A Tableau of Data in Healthcare

10/09/2018 5:00 am EST

Focus: HEALTHCARE

Rob DeFrancesco

Founder, Tech-Stock Prospector

The amount of healthcare data worldwide is expected to expand by more than 15 times just during the seven-year period from 2013 to 2020, according to research from Stanford Medicine and IDC, observes technology sector specialist Rob DeFrancesco, editor of Tech-Stock Prospector.

In the future, more healthcare devices will get connected to the Internet of Things (IoT), while consumers will increasingly utilize their smartphones and watches for continuous health monitoring, leading to an even greater onslaught of medical data.

Healthcare organizations of all types first need to be able to manage and integrate all of that Big Data — both structured and unstructured. Then, they can apply analytics and artificial intelligence (AI) technology to the data to unlock insights used to boost performance, enhance quality control, improve the patient experience and reduce costs.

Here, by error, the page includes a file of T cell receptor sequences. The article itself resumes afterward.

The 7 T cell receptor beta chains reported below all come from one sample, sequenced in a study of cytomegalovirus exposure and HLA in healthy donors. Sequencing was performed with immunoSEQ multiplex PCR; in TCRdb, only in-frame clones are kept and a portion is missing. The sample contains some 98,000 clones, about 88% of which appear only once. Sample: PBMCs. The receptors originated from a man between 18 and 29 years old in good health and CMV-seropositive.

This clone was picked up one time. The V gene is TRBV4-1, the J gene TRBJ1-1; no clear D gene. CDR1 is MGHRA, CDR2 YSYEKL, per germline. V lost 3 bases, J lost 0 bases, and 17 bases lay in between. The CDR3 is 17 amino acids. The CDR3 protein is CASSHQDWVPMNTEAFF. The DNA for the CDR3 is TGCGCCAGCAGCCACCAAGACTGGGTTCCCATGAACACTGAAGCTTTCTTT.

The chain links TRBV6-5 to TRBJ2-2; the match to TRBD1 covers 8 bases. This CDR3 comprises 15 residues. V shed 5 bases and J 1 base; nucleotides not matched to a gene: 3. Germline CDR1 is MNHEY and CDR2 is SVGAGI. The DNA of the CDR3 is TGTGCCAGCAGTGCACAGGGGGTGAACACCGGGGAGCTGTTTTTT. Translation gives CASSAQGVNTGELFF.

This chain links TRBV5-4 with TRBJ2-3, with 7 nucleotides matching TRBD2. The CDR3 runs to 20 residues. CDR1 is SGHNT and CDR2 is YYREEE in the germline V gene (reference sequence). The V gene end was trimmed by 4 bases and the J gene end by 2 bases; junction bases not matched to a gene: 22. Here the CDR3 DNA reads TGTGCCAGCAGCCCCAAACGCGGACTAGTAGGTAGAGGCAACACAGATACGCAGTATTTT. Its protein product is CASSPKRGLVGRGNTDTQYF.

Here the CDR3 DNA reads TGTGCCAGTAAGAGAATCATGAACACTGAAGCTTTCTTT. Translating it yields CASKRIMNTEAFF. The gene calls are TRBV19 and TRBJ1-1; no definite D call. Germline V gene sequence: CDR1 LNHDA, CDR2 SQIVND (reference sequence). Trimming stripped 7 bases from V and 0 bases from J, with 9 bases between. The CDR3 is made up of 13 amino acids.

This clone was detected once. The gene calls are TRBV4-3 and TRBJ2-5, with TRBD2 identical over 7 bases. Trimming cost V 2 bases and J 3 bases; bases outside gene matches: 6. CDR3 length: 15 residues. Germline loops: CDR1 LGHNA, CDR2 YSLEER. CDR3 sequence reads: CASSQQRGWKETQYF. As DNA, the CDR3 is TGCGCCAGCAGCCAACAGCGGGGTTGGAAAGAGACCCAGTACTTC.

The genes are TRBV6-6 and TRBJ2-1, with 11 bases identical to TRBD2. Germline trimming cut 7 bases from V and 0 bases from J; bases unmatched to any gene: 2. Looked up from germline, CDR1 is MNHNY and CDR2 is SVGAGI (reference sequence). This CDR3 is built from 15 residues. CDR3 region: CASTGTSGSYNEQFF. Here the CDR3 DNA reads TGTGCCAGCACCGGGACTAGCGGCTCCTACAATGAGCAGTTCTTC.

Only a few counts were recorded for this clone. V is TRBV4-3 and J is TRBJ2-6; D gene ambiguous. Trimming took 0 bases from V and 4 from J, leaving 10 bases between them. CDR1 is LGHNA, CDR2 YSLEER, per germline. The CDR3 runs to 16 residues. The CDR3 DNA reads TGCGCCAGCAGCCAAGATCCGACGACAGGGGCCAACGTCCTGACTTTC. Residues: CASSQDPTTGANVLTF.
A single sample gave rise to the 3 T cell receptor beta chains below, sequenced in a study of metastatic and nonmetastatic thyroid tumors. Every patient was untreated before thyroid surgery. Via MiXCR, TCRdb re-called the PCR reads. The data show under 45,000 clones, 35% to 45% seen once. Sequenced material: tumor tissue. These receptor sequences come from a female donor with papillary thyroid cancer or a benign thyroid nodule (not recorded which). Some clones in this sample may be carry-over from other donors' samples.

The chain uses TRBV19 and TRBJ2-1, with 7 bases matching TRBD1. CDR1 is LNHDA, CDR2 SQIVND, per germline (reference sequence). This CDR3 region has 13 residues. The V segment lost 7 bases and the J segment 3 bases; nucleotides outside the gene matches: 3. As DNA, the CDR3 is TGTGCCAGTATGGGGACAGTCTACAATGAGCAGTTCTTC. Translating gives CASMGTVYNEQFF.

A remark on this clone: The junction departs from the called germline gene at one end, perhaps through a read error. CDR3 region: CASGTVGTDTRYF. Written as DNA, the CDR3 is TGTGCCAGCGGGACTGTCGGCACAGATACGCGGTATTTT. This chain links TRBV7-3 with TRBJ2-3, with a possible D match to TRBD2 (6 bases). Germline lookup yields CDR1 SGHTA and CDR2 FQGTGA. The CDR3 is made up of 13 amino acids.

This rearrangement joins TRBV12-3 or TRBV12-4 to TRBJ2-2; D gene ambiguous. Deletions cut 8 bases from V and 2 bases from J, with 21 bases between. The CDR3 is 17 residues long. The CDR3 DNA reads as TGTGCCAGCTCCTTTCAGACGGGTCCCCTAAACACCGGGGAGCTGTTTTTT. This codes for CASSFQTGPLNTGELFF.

Tableau Software (DATA), a holding in our Small-Cap Portfolio, is one vendor working to improve healthcare IT. The firm's data visualization solutions reduce the time it takes to gain general business intelligence from raw medical information, as well as find specific answers.

For healthcare providers formerly using Excel for analytical purposes, Tableau is a real game changer. The company’s software efficiently automates the entire analytics process.

After struggling a bit earlier this year, Tableau shares have regained their upside momentum. Improving fundamentals, including two quarters in a row of accelerated license revenue growth and strong big-deal flow, are behind the share price rebound.

Deutsche Bank recently raised its Tableau price target to $125 from $120, saying it didn’t pick up any “downtick in tone” on the Q2 earnings call.

UBS lifted its target to $130 from $114, noting that the Q2 ratable license mix beat the high end of guidance. The firm thinks the model transition to subscriptions is becoming better understood, while competitive fears have eased.

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